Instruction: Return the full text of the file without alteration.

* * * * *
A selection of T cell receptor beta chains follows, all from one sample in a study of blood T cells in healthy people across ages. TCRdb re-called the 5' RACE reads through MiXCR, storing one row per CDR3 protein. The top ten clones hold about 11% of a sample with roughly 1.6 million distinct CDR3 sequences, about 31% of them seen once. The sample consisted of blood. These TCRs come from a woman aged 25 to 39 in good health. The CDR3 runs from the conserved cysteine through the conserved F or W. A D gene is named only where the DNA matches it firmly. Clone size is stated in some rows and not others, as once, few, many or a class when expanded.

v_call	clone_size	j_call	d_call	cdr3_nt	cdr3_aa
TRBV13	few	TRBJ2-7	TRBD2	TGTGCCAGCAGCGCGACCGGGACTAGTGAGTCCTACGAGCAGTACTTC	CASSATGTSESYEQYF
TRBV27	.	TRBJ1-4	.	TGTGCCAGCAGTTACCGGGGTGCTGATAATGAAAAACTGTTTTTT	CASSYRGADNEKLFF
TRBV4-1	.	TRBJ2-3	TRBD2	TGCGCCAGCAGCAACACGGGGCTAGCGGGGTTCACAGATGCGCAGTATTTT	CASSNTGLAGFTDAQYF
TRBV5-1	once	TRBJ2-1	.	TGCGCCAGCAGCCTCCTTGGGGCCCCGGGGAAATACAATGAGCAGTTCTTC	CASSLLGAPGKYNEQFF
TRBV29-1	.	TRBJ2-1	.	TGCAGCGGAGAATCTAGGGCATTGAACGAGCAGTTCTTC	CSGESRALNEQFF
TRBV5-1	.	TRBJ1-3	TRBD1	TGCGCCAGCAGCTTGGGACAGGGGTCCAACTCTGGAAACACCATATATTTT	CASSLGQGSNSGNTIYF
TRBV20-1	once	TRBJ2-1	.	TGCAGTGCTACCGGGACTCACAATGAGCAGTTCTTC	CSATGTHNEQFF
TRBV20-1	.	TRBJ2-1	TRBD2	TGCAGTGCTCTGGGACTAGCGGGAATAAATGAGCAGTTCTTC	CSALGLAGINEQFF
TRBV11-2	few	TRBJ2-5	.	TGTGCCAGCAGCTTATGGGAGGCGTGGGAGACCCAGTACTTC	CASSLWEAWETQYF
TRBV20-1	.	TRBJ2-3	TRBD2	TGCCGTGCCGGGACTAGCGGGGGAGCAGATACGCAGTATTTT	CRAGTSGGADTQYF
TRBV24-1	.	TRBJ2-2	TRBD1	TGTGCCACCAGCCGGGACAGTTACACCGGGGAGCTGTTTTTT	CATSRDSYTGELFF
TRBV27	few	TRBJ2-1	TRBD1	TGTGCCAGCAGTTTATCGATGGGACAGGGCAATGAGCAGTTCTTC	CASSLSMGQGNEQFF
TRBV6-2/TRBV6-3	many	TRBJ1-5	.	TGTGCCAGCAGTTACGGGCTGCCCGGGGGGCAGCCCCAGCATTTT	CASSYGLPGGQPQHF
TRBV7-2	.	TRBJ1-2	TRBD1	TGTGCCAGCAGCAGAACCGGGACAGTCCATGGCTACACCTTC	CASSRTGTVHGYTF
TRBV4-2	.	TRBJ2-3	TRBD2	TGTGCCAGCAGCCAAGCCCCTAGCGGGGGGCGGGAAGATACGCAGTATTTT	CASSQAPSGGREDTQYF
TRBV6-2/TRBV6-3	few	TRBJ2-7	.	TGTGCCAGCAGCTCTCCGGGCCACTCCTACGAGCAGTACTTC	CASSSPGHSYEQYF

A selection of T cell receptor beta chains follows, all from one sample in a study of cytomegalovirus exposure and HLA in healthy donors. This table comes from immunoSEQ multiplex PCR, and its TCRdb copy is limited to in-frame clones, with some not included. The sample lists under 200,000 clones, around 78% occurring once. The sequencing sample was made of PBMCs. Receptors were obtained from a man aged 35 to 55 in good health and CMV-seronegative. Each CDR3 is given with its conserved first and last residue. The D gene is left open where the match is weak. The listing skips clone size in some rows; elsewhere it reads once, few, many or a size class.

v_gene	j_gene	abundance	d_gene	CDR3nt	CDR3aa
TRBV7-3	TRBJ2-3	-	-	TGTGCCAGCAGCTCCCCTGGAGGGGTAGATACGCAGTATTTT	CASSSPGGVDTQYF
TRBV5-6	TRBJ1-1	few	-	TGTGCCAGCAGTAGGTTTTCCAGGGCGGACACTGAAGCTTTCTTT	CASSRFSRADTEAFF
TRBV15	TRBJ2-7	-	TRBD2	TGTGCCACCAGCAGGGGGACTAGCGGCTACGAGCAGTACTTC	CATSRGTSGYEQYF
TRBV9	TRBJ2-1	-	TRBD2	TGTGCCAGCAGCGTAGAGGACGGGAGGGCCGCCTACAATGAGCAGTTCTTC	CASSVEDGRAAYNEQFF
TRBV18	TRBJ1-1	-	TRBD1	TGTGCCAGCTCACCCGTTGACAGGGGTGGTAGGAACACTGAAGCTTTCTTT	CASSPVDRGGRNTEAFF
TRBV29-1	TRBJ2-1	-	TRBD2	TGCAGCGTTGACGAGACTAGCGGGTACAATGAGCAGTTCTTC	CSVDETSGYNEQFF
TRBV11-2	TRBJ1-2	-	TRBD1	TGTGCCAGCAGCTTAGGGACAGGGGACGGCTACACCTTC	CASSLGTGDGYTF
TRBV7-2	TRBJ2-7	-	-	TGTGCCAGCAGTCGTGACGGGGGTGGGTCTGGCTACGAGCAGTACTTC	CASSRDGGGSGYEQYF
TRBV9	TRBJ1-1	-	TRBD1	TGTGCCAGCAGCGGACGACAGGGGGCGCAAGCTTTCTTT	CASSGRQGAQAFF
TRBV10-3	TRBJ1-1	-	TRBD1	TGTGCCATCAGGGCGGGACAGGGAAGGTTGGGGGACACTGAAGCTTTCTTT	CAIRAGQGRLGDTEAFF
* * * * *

A selection of T cell receptor beta chains follows, all from one sample in a study of blood T cells in healthy people across ages. TCRdb re-called the 5' RACE reads through MiXCR, storing one row per CDR3 protein. The top ten clones hold about 11% of a sample with roughly 1.6 million distinct CDR3 sequences, about 31% of them seen once. The sample consisted of blood. These TCRs come from a woman aged 25 to 39 in good health. The CDR3 runs from the conserved cysteine through the conserved F or W. A D gene is named only where the DNA matches it firmly. Clone size is stated in some rows and not others, as once, few, many or a class when expanded.

v_call	clone_size	j_call	d_call	cdr3_nt	cdr3_aa
TRBV13	few	TRBJ2-7	TRBD2	TGTGCCAGCAGCGCGACCGGGACTAGTGAGTCCTACGAGCAGTACTTC	CASSATGTSESYEQYF
TRBV27	.	TRBJ1-4	.	TGTGCCAGCAGTTACCGGGGTGCTGATAATGAAAAACTGTTTTTT	CASSYRGADNEKLFF
TRBV4-1	.	TRBJ2-3	TRBD2	TGCGCCAGCAGCAACACGGGGCTAGCGGGGTTCACAGATGCGCAGTATTTT	CASSNTGLAGFTDAQYF
TRBV5-1	once	TRBJ2-1	.	TGCGCCAGCAGCCTCCTTGGGGCCCCGGGGAAATACAATGAGCAGTTCTTC	CASSLLGAPGKYNEQFF
TRBV29-1	.	TRBJ2-1	.	TGCAGCGGAGAATCTAGGGCATTGAACGAGCAGTTCTTC	CSGESRALNEQFF
TRBV5-1	.	TRBJ1-3	TRBD1	TGCGCCAGCAGCTTGGGACAGGGGTCCAACTCTGGAAACACCATATATTTT	CASSLGQGSNSGNTIYF
TRBV20-1	once	TRBJ2-1	.	TGCAGTGCTACCGGGACTCACAATGAGCAGTTCTTC	CSATGTHNEQFF
TRBV20-1	.	TRBJ2-1	TRBD2	TGCAGTGCTCTGGGACTAGCGGGAATAAATGAGCAGTTCTTC	CSALGLAGINEQFF
TRBV11-2	few	TRBJ2-5	.	TGTGCCAGCAGCTTATGGGAGGCGTGGGAGACCCAGTACTTC	CASSLWEAWETQYF
TRBV20-1	.	TRBJ2-3	TRBD2	TGCCGTGCCGGGACTAGCGGGGGAGCAGATACGCAGTATTTT	CRAGTSGGADTQYF
TRBV24-1	.	TRBJ2-2	TRBD1	TGTGCCACCAGCCGGGACAGTTACACCGGGGAGCTGTTTTTT	CATSRDSYTGELFF
TRBV27	few	TRBJ2-1	TRBD1	TGTGCCAGCAGTTTATCGATGGGACAGGGCAATGAGCAGTTCTTC	CASSLSMGQGNEQFF
TRBV6-2/TRBV6-3	many	TRBJ1-5	.	TGTGCCAGCAGTTACGGGCTGCCCGGGGGGCAGCCCCAGCATTTT	CASSYGLPGGQPQHF
TRBV7-2	.	TRBJ1-2	TRBD1	TGTGCCAGCAGCAGAACCGGGACAGTCCATGGCTACACCTTC	CASSRTGTVHGYTF
TRBV4-2	.	TRBJ2-3	TRBD2	TGTGCCAGCAGCCAAGCCCCTAGCGGGGGGCGGGAAGATACGCAGTATTTT	CASSQAPSGGREDTQYF
TRBV6-2/TRBV6-3	few	TRBJ2-7	.	TGTGCCAGCAGCTCTCCGGGCCACTCCTACGAGCAGTACTTC	CASSSPGHSYEQYF

A selection of T cell receptor beta chains follows, all from one sample in a study of cytomegalovirus exposure and HLA in healthy donors. This table comes from immunoSEQ multiplex PCR, and its TCRdb copy is limited to in-frame clones, with some not included. The sample lists under 200,000 clones, around 78% occurring once. The sequencing sample was made of PBMCs. Receptors were obtained from a man aged 35 to 55 in good health and CMV-seronegative. Each CDR3 is given with its conserved first and last residue. The D gene is left open where the match is weak. The listing skips clone size in some rows; elsewhere it reads once, few, many or a size class.

v_gene	j_gene	abundance	d_gene	CDR3nt	CDR3aa
TRBV7-3	TRBJ2-3	-	-	TGTGCCAGCAGCTCCCCTGGAGGGGTAGATACGCAGTATTTT	CASSSPGGVDTQYF
TRBV5-6	TRBJ1-1	few	-	TGTGCCAGCAGTAGGTTTTCCAGGGCGGACACTGAAGCTTTCTTT	CASSRFSRADTEAFF
TRBV15	TRBJ2-7	-	TRBD2	TGTGCCACCAGCAGGGGGACTAGCGGCTACGAGCAGTACTTC	CATSRGTSGYEQYF
TRBV9	TRBJ2-1	-	TRBD2	TGTGCCAGCAGCGTAGAGGACGGGAGGGCCGCCTACAATGAGCAGTTCTTC	CASSVEDGRAAYNEQFF
TRBV18	TRBJ1-1	-	TRBD1	TGTGCCAGCTCACCCGTTGACAGGGGTGGTAGGAACACTGAAGCTTTCTTT	CASSPVDRGGRNTEAFF
TRBV29-1	TRBJ2-1	-	TRBD2	TGCAGCGTTGACGAGACTAGCGGGTACAATGAGCAGTTCTTC	CSVDETSGYNEQFF
TRBV11-2	TRBJ1-2	-	TRBD1	TGTGCCAGCAGCTTAGGGACAGGGGACGGCTACACCTTC	CASSLGTGDGYTF
TRBV7-2	TRBJ2-7	-	-	TGTGCCAGCAGTCGTGACGGGGGTGGGTCTGGCTACGAGCAGTACTTC	CASSRDGGGSGYEQYF
TRBV9	TRBJ1-1	-	TRBD1	TGTGCCAGCAGCGGACGACAGGGGGCGCAAGCTTTCTTT	CASSGRQGAQAFF
TRBV10-3	TRBJ1-1	-	TRBD1	TGTGCCATCAGGGCGGGACAGGGAAGGTTGGGGGACACTGAAGCTTTCTTT	CAIRAGQGRLGDTEAFF